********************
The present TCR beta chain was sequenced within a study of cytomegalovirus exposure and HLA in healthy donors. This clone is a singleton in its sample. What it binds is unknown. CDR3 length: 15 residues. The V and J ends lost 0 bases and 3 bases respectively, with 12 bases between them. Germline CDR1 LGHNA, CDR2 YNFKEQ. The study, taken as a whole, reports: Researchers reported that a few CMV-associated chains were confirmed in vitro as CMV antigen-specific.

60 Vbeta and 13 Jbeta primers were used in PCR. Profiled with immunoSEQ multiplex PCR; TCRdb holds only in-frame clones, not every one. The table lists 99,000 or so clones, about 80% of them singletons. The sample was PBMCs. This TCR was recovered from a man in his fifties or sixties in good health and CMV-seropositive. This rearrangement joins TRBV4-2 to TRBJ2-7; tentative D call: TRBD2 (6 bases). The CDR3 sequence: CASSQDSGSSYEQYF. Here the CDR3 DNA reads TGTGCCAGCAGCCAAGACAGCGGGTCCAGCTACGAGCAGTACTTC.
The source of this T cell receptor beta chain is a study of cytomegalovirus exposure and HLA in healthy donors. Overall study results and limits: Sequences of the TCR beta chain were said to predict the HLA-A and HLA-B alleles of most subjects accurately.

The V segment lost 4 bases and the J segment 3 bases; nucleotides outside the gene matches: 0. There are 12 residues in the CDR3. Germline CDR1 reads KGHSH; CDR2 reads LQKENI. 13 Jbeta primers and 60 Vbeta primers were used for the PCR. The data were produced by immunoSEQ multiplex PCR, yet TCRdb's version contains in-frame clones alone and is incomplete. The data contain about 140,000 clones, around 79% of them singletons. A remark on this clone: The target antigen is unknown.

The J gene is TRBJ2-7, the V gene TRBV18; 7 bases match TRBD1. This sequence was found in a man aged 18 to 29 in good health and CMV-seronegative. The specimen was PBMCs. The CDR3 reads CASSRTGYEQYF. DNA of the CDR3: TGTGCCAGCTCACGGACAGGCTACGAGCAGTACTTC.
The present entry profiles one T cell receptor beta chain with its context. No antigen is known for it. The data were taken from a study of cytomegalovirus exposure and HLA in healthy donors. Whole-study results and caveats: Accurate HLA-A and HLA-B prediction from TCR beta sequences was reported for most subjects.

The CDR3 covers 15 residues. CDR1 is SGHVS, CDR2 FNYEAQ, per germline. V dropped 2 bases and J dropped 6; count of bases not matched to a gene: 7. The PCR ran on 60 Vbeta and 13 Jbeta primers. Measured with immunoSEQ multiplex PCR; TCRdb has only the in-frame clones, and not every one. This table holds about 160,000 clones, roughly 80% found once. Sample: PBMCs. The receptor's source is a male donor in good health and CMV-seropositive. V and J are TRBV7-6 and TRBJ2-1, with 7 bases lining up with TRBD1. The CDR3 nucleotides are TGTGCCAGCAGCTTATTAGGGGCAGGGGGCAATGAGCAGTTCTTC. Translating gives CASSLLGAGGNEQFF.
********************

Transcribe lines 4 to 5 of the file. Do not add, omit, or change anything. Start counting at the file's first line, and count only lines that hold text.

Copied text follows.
The V segment lost 4 bases and the J segment 3 bases; nucleotides outside the gene matches: 0. There are 12 residues in the CDR3. Germline CDR1 reads KGHSH; CDR2 reads LQKENI. 13 Jbeta primers and 60 Vbeta primers were used for the PCR. The data were produced by immunoSEQ multiplex PCR, yet TCRdb's version contains in-frame clones alone and is incomplete. The data contain about 140,000 clones, around 79% of them singletons. A remark on this clone: The target antigen is unknown.

The J gene is TRBJ2-7, the V gene TRBV18; 7 bases match TRBD1. This sequence was found in a man aged 18 to 29 in good health and CMV-seronegative. The specimen was PBMCs. The CDR3 reads CASSRTGYEQYF. DNA of the CDR3: TGTGCCAGCTCACGGACAGGCTACGAGCAGTACTTC.